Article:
Small fish, active spawning close down Sitka’s sac roe harvest
ADF&G biologist Dave Gordon gave seiners the news Monday afternoon (3-28-16).
He says rapid spawning and smaller-than-usual fish combined to bring the fishery up short this season.
“You know the market likes larger fish, the bigger the better as far as sac roe herring goes. And with this smaller mix of fish, we knew we might find it difficult to prosecute the entire fishery.”
Seiners target herring just prior to spawning, when the eggs — or roe — are still in skeins inside the females. The sac roe is marketed as a delicacy in Asia.
Gordon says the department knew that this year would probably be dominated by large numbers of smaller fish. Last year, biologists found a high percentage of three-year-olds in the Sitka Sound herring stock — the first year that they reach sexual maturity. Gordon says that’s good news for the future, but for this season it meant that there were a lot of four-year-olds around.
“We did get one opening in — the second opening — where we did manage to find some larger average weight sizes to harvest. And the quality of the fish during that opening was very good. But from there it was downhill.”
Gordon does not second-guess himself much, but he does wonder if he waited a day too long between the second and third openings. There are 48 seine boats in the fishery, about half as many tenders, and maybe a dozen aircraft. Still, with all these resources, there is a limit to how many herring can be taken in a day — around 4,500 tons, or about one-third of this year’s total catch limit.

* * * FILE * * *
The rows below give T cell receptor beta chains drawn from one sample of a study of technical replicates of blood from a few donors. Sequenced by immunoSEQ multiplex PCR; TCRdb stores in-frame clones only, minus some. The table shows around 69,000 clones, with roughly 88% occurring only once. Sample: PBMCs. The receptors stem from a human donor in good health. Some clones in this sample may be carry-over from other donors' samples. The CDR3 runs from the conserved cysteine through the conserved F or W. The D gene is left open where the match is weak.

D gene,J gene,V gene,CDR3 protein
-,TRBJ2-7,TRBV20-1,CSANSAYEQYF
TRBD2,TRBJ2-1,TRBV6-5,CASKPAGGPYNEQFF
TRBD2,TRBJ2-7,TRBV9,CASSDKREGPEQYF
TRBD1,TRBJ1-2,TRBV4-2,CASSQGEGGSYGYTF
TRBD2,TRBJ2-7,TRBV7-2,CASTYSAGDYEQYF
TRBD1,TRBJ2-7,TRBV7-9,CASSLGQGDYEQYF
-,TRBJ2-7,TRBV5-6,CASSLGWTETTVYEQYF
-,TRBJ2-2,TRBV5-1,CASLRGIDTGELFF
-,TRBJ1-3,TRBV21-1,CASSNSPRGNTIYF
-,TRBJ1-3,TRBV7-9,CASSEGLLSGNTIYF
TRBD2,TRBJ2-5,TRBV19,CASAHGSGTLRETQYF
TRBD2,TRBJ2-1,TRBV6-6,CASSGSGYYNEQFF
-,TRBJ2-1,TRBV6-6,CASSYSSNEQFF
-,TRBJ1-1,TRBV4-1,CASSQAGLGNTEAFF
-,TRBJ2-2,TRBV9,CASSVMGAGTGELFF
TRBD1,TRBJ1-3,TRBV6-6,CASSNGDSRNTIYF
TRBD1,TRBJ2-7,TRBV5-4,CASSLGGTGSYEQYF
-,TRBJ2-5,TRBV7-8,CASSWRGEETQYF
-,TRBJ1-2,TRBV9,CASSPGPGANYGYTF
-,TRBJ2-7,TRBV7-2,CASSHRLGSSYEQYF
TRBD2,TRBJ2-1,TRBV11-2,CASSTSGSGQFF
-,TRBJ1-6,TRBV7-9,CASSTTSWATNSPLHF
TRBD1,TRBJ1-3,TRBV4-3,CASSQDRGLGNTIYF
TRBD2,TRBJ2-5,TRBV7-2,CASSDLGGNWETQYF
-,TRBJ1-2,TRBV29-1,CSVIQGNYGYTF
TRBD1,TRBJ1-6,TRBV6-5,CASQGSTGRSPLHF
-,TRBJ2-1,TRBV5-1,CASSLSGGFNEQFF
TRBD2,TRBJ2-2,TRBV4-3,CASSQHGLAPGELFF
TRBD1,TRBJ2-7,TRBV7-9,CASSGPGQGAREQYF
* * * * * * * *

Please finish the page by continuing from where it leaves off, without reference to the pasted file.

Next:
It’s a tricky fishery to pull off.
“One of the most difficult things about managing the sac roe fishery is that you have this very narrow window of time to harvest good quality herring when they’re ripe, mature, to when they spawn. But on top of that you’ve got limited capacity to handle the fish. You can’t just go and harvest as much fish as you can — you know, harvest the quota at one time. You’ve got to take it in pieces because there’s only so much tendering capacity and processing capacity.”
Sac roe seiners harvested 10,050 tons in three openings, but fell 4,690 tons short of their harvest goal this season. They experienced similar early closures in 2012 and 2013.
With the closure of sac roe herring in Sitka, ADF&G now turns its attention to other herring fisheries, like the roe-on-kelp pound fisheries in Hoonah Sound and Tenakee Inlet — both of which have had poor or closed seasons recently.
On the upside, the herring spawn — which contributed to the early end of commercial fishing — has been strong in Sitka Sound, with 42 nautical miles of shoreline mapped as of Saturday.